GCSE Biology Unit 2 - Homeostasis & genetics.

Fairly comprehensive notes on;

  • homeostasis
  • genetic inheritance
  • cell division
  • ethical debates surrounding genetics.

 Be aware that the gaps in the notes where diagrams would fit are designed to be hand-written diagrams, furthering your own knowledge and familiarity with the processes.

Created for the 2011 AQA Unit 2 exam. Any changes to the specification since then are not included.

HideShow resource information
  • Created by: Sarah
  • Created on: 03-01-12 18:21
Preview of GCSE Biology Unit 2 - Homeostasis & genetics.

First 241 words of the document:

Homeostasis
For your body to function properly, the conditions must stay as constant as
possible. This is done through homeostasis keeping internal conditions constant
within a very narrow range.
Waste Products
The cells of your body are constantly creating waste products due to chemical
reactions ­ there are two main products, urea and carbon dioxide.
Carbon Dioxide
o Produced through cellular respiration
o If left, it can dissolve into cell cytoplasm and affect pH
o pH change would denature enzymes in cytoplasm
o CO² moves into bloodstream and is carried to lungs
o Lungs exchange it for oxygen
Urea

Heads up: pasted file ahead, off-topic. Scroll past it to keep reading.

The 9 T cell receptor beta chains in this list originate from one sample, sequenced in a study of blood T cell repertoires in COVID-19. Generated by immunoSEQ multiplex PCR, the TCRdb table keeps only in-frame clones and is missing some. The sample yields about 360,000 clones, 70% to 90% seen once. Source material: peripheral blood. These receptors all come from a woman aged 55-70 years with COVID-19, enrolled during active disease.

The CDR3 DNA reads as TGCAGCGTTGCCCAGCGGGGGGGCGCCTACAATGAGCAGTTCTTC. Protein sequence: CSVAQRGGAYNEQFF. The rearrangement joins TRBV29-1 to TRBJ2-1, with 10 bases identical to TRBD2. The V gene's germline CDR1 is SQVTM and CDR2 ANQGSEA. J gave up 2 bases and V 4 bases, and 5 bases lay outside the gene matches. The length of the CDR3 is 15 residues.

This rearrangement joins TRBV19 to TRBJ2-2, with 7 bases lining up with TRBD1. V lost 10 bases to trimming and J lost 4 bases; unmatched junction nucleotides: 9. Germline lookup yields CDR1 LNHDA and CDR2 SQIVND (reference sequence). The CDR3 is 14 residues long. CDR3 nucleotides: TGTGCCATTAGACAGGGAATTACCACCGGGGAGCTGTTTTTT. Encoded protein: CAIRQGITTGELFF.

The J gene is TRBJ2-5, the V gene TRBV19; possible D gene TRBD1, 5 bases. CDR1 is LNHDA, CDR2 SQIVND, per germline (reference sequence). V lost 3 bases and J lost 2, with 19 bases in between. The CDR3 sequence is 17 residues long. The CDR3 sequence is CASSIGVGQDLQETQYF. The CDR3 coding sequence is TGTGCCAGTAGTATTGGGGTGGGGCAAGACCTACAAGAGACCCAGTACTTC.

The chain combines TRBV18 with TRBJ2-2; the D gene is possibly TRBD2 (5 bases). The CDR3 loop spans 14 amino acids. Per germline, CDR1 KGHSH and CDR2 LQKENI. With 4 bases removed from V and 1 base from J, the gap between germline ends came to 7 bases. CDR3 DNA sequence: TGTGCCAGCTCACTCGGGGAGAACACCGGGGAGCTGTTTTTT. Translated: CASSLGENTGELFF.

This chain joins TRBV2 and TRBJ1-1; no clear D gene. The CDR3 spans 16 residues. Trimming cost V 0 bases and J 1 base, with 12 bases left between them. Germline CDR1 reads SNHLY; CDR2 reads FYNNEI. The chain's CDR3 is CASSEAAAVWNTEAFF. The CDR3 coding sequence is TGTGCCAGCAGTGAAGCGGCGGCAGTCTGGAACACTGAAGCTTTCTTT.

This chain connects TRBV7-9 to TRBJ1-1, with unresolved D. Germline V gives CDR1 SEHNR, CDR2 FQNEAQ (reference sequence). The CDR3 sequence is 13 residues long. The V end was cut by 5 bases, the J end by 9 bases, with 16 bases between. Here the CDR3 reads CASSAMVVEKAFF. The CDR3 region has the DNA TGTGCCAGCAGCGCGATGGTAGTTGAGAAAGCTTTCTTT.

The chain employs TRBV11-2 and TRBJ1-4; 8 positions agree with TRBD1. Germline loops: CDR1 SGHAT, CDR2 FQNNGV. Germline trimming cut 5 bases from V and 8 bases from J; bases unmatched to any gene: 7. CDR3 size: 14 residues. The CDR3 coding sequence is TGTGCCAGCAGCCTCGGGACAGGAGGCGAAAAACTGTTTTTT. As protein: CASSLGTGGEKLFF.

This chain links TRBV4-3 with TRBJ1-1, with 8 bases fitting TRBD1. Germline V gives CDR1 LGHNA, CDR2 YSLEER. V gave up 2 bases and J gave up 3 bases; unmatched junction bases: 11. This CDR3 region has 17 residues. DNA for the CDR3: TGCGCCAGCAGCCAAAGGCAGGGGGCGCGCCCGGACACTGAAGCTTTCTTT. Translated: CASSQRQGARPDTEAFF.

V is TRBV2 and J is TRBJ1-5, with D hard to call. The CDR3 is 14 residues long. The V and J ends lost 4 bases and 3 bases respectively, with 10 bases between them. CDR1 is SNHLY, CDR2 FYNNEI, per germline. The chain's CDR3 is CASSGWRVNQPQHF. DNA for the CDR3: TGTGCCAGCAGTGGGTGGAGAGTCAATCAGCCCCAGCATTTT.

o Produced in liver when excess amino acids are broken down
o Urea passes into the bloodstream
o It is poisonous and can cause damage in the blood
o Kidneys filter out urea from the blood
o Urea removed via urine with excess water and salts
Water and Ions
We get water and ions from eating and drinking, and
their levels are carefully monitored by the body to prevent
damage. This is because if the water or ion content is wrong, too
much water can move in or out of your cells [osmosis].
Water is removed through
o Sweating
o Urine
o Breathing
Ions are removed through
o Sweating
o Urine

Other pages in this set

Page 2

Preview of page 2

Here's a taster:

Temperature Control
Temperature receptors in the skin detect changes in temperature, whereas the
blood temperature is assessed by the thermoregulatory centre in the
hypothalamus of the brain.
When the body is too cold ...
o Vasoconstriction occurs so less heat can radiate from the skin's surface.
o Muscles contract to generate heat.
o Hair stands on end to create a layer of insulating air.
o Sweat production ceases.
When the body is too hot ...…read more

Page 3

Preview of page 3

Here's a taster:

The Diabetes Debate
Two scientists named Banting and Best discovered in the 1920s how animal
insulin could be used to treat human diabetes. Ever since diabetes sufferers have
used either genetically engineered insulin or insulin from cows, pigs and dogs to carry
on life as normal.…read more

Page 4

Preview of page 4

Here's a taster:

DNA
The `father of genetics' was a monk, Gregor Mendel, in the 1800s who saw the
patterns in breeding green and yellow peas and deduced the concept of dominant and
recessive characteristics. However, his work was not recognised as it was too
complex for scientists of the day to understand, while it was published in an obscure
journal. By 1900 we could clarify his